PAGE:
# Python, Perl: Partition by Equivalence

Another functional exercise with lists.

## Problem Spec

Here's the Perl documentation. I'll post a Perl and the translated python version in 48 hours.

parti(aList, equalFunc) given a list aList of n elements, we want to return a list that is a range of numbers from 1 to n, partitioned by the predicate function of equivalence equalFunc. (a predicate function is a function that takes two arguments, and returns either True or False.) Note: a mathematical aspect: there are certain mathematical constraints on the a function that checks equivalence. That is to say, if a==b, then b==a. If a==b and b==c, then a==c. And, a==a. If a equivalence function does not satisfy these, it is inconsistent and basically give meaningless result. example: parti([['x','x','x','1'], ['x','x','x','2'], ['x','x','x','2'], ['x','x','x','2'], ['x','x','x','3'], ['x','x','x','4'], ['x','x','x','5'], ['x','x','x','5']], sub {$_[0]->[3] == $_[1]->[3]} ) returns [[1],['2','3','4'],['5'],['6'],['7','8']];

In the example given, the input list's elements are lists of 4 elements, and the equivalence function is one that returns True if the last item are the same.

Note that this is a generic function. The input can be a list whose elements are of any type. What “parti” does is to return a partitioned range of numbers, that tells us which input element are equivalent to which, according to the predicate given. For example, in the given example, it tells us that the 2nd, 3rd, 4th elements are equivalent. And they are equivalent measured by the predicate function given, which basically tests if their last item are the same integer. (note that if we want to view the result as indexes, then it is 1-based index. i.e. counting starts at 1.)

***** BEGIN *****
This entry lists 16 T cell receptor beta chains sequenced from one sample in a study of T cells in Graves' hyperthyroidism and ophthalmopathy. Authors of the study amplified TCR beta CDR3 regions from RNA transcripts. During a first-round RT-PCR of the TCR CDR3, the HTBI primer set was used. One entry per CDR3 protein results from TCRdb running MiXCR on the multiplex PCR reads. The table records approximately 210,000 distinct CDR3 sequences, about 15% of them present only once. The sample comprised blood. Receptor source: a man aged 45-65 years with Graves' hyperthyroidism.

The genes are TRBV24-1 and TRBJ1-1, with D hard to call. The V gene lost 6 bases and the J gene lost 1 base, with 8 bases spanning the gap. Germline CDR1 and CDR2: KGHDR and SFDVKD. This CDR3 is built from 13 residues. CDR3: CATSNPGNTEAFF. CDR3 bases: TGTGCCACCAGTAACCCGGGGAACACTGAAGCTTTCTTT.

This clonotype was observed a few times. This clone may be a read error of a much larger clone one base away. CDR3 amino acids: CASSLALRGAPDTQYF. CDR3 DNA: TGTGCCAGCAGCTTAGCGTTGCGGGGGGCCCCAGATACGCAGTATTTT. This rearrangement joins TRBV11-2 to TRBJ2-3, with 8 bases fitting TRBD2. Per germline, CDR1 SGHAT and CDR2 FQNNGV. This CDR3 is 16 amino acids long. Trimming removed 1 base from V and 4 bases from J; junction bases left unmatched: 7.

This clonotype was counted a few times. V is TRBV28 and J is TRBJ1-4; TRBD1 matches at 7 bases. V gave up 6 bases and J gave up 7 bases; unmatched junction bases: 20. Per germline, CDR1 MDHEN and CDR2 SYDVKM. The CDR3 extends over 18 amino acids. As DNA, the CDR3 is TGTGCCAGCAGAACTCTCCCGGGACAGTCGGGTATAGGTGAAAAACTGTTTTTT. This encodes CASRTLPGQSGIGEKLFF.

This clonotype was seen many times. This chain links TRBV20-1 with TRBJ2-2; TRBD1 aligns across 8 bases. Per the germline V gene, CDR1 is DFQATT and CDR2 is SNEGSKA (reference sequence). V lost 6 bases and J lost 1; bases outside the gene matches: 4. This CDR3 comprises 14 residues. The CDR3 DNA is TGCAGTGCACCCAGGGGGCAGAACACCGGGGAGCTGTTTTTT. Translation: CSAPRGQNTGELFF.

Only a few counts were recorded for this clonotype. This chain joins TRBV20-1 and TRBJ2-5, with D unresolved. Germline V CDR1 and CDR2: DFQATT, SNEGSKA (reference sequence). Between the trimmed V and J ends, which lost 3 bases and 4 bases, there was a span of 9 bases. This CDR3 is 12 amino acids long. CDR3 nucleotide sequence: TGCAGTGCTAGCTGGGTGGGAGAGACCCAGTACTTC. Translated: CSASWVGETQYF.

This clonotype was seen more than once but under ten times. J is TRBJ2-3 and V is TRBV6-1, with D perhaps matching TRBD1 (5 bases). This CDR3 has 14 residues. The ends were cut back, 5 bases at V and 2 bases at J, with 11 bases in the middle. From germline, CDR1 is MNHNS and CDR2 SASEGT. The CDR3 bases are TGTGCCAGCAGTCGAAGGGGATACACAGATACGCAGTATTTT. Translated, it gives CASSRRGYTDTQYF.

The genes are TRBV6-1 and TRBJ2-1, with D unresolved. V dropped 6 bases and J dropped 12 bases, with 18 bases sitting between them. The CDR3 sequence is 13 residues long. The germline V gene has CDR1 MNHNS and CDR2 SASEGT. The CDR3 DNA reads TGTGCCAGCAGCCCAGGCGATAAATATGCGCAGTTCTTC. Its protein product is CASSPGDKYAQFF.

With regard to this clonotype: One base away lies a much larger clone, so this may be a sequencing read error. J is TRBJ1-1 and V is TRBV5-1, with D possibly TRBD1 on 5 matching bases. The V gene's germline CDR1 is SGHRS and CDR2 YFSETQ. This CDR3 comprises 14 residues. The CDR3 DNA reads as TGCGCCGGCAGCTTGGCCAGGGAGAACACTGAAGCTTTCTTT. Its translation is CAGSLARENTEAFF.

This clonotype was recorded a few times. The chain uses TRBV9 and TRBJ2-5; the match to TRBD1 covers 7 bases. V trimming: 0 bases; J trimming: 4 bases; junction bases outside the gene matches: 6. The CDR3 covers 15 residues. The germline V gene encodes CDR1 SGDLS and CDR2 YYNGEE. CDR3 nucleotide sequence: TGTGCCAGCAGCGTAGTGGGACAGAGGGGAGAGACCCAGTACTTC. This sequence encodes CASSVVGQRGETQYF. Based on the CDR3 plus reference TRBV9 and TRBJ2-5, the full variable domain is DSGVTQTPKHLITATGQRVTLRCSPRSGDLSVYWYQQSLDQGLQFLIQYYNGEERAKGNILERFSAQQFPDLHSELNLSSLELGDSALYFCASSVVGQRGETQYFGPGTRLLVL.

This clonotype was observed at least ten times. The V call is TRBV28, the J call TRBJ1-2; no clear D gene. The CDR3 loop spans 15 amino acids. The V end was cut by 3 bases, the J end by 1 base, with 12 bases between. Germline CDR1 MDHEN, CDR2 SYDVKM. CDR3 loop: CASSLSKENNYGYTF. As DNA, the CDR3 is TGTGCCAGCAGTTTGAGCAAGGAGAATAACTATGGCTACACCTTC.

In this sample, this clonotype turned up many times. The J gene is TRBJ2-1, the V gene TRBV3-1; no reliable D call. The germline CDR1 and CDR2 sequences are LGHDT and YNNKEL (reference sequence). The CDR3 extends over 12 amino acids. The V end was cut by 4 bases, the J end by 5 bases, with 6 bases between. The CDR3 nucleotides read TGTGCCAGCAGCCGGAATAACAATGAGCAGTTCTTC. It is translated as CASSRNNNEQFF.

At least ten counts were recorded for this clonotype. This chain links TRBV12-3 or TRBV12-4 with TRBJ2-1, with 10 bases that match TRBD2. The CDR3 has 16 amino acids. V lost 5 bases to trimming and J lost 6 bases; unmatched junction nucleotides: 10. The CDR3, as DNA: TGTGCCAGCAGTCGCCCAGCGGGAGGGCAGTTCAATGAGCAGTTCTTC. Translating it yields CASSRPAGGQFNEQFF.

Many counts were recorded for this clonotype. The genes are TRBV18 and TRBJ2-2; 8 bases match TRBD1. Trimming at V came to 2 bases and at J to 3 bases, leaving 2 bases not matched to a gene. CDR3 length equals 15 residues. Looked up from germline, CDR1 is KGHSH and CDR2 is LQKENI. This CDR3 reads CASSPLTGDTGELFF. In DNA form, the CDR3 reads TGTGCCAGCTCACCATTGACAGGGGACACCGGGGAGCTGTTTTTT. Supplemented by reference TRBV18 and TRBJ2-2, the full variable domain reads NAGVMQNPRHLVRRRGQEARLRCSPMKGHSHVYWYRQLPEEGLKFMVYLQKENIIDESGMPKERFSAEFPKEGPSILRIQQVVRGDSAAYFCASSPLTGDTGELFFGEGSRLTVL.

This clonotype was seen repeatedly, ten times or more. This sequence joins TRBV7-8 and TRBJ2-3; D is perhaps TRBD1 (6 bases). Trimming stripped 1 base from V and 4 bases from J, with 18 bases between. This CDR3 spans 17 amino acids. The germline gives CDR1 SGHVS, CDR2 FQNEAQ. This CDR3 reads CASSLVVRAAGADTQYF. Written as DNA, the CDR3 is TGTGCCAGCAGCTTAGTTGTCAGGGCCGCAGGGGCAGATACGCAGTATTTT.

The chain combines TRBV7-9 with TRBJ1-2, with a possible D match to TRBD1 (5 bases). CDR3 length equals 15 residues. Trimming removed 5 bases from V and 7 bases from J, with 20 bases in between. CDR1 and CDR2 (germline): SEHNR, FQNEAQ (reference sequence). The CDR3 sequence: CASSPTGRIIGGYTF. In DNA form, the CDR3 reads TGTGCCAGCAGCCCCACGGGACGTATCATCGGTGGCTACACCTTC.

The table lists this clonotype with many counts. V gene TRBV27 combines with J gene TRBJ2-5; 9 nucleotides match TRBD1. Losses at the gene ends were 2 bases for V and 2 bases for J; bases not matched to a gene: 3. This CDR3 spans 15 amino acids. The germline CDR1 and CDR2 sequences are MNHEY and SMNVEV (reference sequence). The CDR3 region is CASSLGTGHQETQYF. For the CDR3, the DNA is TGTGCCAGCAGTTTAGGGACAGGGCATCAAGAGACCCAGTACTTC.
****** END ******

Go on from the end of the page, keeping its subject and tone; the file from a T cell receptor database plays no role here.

PS if you didn't realize yet, nested lists/dictionaries in Perl is a complete pain in the ass.

PS note that the code “sub {$_[0]->[3] == $_[1]->[3]}” is what's called the lambda form, in Perl.

Answers below

## Python

The following solution is submitted by Sean Gugler and David Eppstein independently. .

# -*- coding: utf-8 -*- # python 2 def parti(aList, equalFunc): result = [] for i in range(len(aList)): for s in result: if equalFunc( aList[i], aList[s[0]] ): s.append(i) break else: result.append( [i] ) return [[x+1 for x in L] for L in result] # add 1 to all numbers

## Perl

It turns out that my original Perl code is written for input that has been sorted. (this implies the input set has order). Here's the original Perl code and the translated Python code:

# -*- coding: utf-8 -*- # perl sub parti($$) { my @li = @{$_[0]}; my $sameQ = $_[1]; my @tray=(1); my @result; for (my $i=1; $i <= ((scalar @li)-1); $i++) { if (&$sameQ($li[$i-1], $li[$i])) { push @tray, $i+1} else { push @result, [@tray]; @tray=($i+1); } } push @result, [@tray]; return \@result; }

# -*- coding: utf-8 -*- # python 2 def parti(li,sameQ): tray=[1]; result=[]; for i in range(1, len(li) ): if sameQ(li[i-1],li[i]): tray.append(i+1) else: result.append(tray) tray=[i+1] result.append(tray) return result